Tuesday, December 14, 2010
Traditional Choir prepares for Christmas Eve
Photographer Jane Winstead recently attended a rehearsal of the St. Raphael Traditional Choir amid preparations for the upcoming performance on Christmas Eve. Choir director Marie-Claire D’Arcy accompanied on piano as choir members ran through vocal exercises and sang hymns, frequently stopped by their director, who gave animated instruction.
Marie-Claire D'Arcy, the new traditional choir director and organist for St. Raphael, can't get over how friendly people are in Florida.
The New York state native is effusive in her admiration of the warm reception she has received since moving to the Sunshine State, and it has far less to do with the weather than it does with the welcoming people she has encountered here.
Trained in organ performance at Crane School of Music at SUNY Potsdam, Marie-Claire left music for many years to work in the fashion beauty industry in New York City.
But eventually she returned to her first love – organ music, serving as director of music for St. Mary Cathedral on Ogdensburg, N.Y., hard by the St. Lawrence Seaway and a stone’s throw from the Canadian border.
After a stint as primary caregiver for her ill father, Claire came to Florida to live with her sister in Lakeland. A member of St. Joseph parish there, she was immediately taken with the friendliness she encountered at the church.
It takes years to reach the same level of comfort and acceptance in her home state, she notes, even in the small towns. But not in Florida, she says. The level of welcoming and positive energy she found at St. Raphael was very gratifying.
Claire has been working with the St. Raphael Traditional Choir in preparation for their performance on Christmas Eve. In rehearsal, she exhorts her new charges to rise to their very best selves and become a cohesive musical unit. She explores with them techniques for breathing, pacing and pronunciation, all aimed at producing traditional hymns as prayer to enhance the Mass.
Claire sees as her challenge a quest to build the Traditional Choir, which at the moment has but 11 members, many over 70 years old. Although they bring good experience to the choir, she says, for the long term, she is determined to attract more voices, especially younger ones who can sustain the choir for many years to come.
The following is a Q&A interview Marie-Claire D’Arcy conducted with herself, showing that in addition to her music abilities she has a sense of humor.
Can you tell us something about yourself?
That might be boring. Let me say something about music ministry.
Uh, okay. What do you like most about working as a music minister?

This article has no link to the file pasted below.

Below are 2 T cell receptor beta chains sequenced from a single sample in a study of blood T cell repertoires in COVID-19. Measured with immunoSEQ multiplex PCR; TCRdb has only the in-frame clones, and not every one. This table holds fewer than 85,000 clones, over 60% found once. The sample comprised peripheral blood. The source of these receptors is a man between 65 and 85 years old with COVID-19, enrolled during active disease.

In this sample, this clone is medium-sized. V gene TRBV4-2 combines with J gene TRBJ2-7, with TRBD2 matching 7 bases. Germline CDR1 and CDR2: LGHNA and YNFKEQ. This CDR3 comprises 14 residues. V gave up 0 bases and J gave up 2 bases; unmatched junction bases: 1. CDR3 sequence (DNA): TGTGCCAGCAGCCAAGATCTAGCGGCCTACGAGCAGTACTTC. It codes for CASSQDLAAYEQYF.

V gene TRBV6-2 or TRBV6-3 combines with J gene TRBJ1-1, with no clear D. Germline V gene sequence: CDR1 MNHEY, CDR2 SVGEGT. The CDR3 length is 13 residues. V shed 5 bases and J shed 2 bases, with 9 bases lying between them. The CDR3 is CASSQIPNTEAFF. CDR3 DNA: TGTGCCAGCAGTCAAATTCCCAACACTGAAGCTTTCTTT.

I think my favorite moments have been when the assembly – by the power of the Holy Spirit – is singing full-throated, really getting into praising God. Of course, it helps if the hymn is an old favorite like, let's say, Holy God We Praise Thy Name. But we can't use that tune all the time.
Other than boredom, why not?
Well, we try to choose hymn texts that somehow relate to some aspect of that day's readings without necessarily quoting the Scripture almost verbatim. It helps us to reflect on the Scripture, sort of like a homily, but not as directed or explicit. Singing requires us to say the words a little more slowly than we usually speak them.
Well that sounds like a good idea, but doesn't the assembly get lost in learning a bunch of new music every week?
Not really. Let me explain. In Advent, we will be moving to a new format for our hymns and Psalms.
New? Oh no!
Let me finish. We will be using Worship Aids at the anticipated, and 8 a.m. and 11:30 a.m. Masses. This permits us to legally print hymns from many resources.
Yeah, but still tons of new music!
Not so. Most of these texts are "metered texts," which let us match them the appropriate metered hymn tunes – ones we already know very well, like the OLD HUNDREDTH, which is the music for Praise God from Whom All Blessings Flow. Everybody knows that one, so there's nothing new to do but pray the text.
"Pray the text" – don't you mean "sing" it?
First of all, every good text is a prayer. Read them sometime without singing them, you'll see what I mean. And there is that old but true quotation attributed to St. Augustine that "singing is praying twice."
Never made any sense to me.
Well, go ahead and recite the words of Happy Birthday To You the next time your loved one's birthday comes along. It'll go over like a lead balloon. But singing does more than just fluff up the words. Remember, the text is the prayer, the important part of the hymn. But there is the reason I mentioned above that singing helps us to ponder a little better the words of that prayer, and we – as a culture – tend to sing for the important events. The event becomes more important.
Yeah, like when they sing or play the National Anthem at the Olympics when our girls and boys compete – it puts a lump of pride in my throat!
Now you're getting the idea. Music helps to underline what is happening; makes us remember why the event is important. And what is more important than praising God? Oh sorry, gotta run! Cantor rehearsal, you know.
The St. Raphael Traditional Choir will perform at Midnight Mass beginning at 10:30 p.m. on Christmas Eve and at the 11 a.m. Mass on Christmas Day.